In order to preserve and hopefully improve the values of their investments most landlords are interested in maintaining the integrity and condition of their buildings and in ensuring that they are well managed. Therefore retaining some control over alterations and development is important. To achieve this most leases contain restrictions on alterations. There may be an absolute prohibition in relation to some alterations (eg structural) and others may be allowed with the landlord’s consent which cannot be unreasonably withheld. Carrying out building alterations unlawfully can lead to landlords taking proceedings for an injunction (to remove the alterations), forfeiture, and/or damages. It should be noted that if a landlord unreasonably refuses consent a tenant does not have a claim in damages, although he has other remedies including applying to the court for a declaration that the landlord has unreasonably withheld consent.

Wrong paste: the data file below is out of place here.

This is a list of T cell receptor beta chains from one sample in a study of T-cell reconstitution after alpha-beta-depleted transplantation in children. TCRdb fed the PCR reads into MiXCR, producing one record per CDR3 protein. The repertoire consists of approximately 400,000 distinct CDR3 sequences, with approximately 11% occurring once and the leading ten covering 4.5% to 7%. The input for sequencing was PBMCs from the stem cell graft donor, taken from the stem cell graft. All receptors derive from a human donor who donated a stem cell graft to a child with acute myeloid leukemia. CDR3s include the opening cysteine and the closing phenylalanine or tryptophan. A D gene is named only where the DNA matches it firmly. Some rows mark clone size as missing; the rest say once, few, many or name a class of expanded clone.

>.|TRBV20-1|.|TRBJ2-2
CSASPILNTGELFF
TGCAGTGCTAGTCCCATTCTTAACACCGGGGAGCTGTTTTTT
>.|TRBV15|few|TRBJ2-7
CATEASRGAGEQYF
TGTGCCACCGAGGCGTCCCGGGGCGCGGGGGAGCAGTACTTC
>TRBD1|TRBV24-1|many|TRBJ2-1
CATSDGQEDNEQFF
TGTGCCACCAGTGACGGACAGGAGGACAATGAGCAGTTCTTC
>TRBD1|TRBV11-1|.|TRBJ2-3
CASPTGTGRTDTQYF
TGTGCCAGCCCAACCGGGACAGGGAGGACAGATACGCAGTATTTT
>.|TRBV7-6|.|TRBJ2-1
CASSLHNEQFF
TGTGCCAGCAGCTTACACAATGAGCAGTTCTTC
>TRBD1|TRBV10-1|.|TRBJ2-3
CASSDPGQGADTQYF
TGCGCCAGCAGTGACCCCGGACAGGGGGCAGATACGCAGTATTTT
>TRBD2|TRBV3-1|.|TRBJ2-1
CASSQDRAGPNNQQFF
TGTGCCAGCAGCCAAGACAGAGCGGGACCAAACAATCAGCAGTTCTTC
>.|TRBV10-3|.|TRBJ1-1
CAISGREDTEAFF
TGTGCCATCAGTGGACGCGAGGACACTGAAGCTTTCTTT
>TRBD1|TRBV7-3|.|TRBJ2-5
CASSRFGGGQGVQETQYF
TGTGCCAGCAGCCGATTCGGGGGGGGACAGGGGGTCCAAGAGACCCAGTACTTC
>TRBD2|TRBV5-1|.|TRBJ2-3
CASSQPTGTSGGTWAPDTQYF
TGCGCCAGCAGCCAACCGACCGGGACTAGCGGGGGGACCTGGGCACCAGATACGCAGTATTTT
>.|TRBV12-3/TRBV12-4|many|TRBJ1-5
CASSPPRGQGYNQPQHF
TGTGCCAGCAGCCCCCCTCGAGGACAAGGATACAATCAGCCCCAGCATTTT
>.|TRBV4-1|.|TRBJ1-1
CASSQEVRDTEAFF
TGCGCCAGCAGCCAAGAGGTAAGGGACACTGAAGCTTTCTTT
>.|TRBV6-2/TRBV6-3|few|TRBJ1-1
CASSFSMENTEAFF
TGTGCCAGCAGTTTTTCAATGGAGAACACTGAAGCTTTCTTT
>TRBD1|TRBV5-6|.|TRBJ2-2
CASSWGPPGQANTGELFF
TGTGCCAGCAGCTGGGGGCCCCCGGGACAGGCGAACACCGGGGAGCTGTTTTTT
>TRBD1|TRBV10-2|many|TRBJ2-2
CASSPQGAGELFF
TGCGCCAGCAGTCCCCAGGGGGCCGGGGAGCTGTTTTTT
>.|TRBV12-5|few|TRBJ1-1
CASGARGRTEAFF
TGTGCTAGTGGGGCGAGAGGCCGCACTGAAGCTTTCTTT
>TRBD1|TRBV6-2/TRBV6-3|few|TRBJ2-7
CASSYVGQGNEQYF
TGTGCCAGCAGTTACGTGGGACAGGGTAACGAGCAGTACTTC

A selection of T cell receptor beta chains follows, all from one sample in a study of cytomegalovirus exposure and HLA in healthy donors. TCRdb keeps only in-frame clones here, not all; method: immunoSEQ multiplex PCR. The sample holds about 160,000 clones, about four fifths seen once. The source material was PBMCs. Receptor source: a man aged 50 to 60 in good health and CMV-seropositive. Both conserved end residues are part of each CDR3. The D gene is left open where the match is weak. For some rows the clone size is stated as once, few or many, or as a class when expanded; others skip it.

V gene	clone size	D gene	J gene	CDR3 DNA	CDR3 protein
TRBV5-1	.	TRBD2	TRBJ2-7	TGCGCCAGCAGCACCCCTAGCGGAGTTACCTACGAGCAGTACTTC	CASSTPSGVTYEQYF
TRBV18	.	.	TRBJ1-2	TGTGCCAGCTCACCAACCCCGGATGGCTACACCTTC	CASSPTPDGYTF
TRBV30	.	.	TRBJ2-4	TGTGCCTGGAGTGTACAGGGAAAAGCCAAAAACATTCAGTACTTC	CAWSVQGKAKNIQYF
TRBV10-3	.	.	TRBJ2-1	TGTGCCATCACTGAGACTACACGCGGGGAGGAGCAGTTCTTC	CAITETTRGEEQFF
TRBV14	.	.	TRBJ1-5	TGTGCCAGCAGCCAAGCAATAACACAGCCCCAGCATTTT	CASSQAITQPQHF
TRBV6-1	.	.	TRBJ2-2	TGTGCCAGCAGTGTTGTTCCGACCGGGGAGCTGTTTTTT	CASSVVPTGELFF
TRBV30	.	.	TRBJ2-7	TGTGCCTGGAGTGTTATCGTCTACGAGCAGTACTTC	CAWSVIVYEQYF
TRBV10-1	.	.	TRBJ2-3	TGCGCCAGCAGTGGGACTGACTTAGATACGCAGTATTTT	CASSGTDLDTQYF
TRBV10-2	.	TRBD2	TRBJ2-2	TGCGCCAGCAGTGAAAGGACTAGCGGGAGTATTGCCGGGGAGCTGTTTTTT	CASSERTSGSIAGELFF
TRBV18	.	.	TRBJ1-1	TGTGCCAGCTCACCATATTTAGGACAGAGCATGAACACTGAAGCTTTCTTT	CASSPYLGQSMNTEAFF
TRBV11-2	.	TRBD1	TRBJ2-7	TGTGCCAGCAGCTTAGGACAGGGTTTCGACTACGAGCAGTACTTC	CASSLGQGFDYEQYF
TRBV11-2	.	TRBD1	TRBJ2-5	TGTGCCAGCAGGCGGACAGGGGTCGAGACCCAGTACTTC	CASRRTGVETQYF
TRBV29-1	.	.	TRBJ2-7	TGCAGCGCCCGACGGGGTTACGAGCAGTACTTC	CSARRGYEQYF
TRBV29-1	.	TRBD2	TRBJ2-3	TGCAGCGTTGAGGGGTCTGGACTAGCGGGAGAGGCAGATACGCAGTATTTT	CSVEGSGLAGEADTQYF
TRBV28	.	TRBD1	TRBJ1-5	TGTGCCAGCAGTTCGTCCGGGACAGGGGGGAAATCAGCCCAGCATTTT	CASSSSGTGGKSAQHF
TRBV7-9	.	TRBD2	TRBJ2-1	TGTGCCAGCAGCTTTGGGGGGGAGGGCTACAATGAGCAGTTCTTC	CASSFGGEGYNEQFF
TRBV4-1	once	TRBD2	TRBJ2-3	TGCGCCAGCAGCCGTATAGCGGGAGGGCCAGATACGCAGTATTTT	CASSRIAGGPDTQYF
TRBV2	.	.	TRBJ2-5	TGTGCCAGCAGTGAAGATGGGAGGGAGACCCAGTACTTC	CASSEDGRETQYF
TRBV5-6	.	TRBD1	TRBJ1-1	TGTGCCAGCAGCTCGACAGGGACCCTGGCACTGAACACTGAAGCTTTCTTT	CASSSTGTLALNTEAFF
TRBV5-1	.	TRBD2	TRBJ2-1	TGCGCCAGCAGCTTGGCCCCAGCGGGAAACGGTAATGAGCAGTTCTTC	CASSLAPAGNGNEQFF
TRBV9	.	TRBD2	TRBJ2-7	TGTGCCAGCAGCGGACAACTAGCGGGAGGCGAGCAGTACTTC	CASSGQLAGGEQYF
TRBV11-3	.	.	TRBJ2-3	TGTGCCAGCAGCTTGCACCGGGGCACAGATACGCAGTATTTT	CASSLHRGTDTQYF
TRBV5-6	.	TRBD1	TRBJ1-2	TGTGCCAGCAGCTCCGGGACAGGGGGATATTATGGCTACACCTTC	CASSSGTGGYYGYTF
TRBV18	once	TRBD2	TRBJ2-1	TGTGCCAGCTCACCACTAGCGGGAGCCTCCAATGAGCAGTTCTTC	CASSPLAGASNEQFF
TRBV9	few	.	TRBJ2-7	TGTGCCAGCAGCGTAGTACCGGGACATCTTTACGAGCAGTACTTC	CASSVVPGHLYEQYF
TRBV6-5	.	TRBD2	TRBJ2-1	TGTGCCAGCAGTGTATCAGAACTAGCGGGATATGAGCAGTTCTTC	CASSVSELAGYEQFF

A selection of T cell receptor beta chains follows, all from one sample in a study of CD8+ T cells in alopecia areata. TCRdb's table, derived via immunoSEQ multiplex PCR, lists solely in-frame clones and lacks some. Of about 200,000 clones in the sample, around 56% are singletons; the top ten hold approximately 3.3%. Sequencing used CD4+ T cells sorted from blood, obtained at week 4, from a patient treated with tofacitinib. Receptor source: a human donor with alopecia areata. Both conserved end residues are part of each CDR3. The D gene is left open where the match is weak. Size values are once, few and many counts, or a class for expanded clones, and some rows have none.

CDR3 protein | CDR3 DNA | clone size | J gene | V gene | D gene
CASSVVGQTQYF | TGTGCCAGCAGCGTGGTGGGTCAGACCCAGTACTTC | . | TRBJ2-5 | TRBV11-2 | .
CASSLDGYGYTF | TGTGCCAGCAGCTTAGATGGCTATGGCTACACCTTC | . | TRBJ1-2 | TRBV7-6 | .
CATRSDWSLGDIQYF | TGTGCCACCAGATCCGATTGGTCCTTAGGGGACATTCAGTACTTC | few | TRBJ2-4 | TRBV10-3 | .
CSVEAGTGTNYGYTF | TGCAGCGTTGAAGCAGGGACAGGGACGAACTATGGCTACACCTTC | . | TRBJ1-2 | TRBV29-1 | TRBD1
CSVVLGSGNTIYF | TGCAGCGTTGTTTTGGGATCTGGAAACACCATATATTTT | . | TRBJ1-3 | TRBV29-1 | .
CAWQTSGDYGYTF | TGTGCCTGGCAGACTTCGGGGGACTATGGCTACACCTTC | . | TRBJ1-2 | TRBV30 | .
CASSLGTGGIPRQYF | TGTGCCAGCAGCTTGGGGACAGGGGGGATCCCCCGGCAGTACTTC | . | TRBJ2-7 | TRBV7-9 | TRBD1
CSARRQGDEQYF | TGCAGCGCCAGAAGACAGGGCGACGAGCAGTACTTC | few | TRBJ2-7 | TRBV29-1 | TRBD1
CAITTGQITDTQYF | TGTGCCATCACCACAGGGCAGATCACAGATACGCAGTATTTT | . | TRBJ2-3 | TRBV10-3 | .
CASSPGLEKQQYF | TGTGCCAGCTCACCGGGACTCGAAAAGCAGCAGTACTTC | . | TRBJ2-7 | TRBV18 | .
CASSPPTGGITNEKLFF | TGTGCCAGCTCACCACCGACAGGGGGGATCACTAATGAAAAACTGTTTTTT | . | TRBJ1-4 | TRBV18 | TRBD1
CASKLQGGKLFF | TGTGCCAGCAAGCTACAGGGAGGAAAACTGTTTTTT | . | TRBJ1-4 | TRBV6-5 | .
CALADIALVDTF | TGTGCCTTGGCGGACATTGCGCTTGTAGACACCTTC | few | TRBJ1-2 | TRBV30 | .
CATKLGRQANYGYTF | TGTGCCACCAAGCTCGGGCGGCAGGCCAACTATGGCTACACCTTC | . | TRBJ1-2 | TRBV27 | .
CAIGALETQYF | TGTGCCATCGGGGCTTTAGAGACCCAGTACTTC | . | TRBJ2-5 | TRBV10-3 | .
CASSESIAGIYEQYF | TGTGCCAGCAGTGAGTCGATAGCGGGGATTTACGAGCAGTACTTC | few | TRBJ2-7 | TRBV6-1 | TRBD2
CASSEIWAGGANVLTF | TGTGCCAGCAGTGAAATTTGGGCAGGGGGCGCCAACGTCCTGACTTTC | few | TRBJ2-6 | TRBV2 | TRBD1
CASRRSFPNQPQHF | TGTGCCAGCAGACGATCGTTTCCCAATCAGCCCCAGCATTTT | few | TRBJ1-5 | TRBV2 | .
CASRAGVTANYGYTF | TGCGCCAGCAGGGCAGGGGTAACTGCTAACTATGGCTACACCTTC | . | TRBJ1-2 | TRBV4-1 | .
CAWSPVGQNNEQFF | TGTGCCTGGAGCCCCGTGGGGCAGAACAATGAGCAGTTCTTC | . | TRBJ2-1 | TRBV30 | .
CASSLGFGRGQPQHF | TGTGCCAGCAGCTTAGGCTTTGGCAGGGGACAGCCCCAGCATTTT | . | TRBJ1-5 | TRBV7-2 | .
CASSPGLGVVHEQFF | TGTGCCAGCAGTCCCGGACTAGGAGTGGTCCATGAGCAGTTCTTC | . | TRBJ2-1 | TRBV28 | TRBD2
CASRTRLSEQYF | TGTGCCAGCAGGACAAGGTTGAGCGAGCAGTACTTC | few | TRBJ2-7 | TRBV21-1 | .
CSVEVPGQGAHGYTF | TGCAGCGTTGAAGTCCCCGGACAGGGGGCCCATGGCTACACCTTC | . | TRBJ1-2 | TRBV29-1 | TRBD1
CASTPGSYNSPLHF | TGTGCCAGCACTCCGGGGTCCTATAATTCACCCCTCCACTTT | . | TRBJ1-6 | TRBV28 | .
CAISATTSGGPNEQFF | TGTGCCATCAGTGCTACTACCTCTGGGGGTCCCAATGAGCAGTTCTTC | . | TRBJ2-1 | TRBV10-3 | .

Disputes over building alterations are common and in many cases they can be avoided by taking advice on the effect of an alterations covenant before (in the case of a tenant) carrying out alterations or applying for consent, or (in the case of a landlord) consenting to or refusing an application .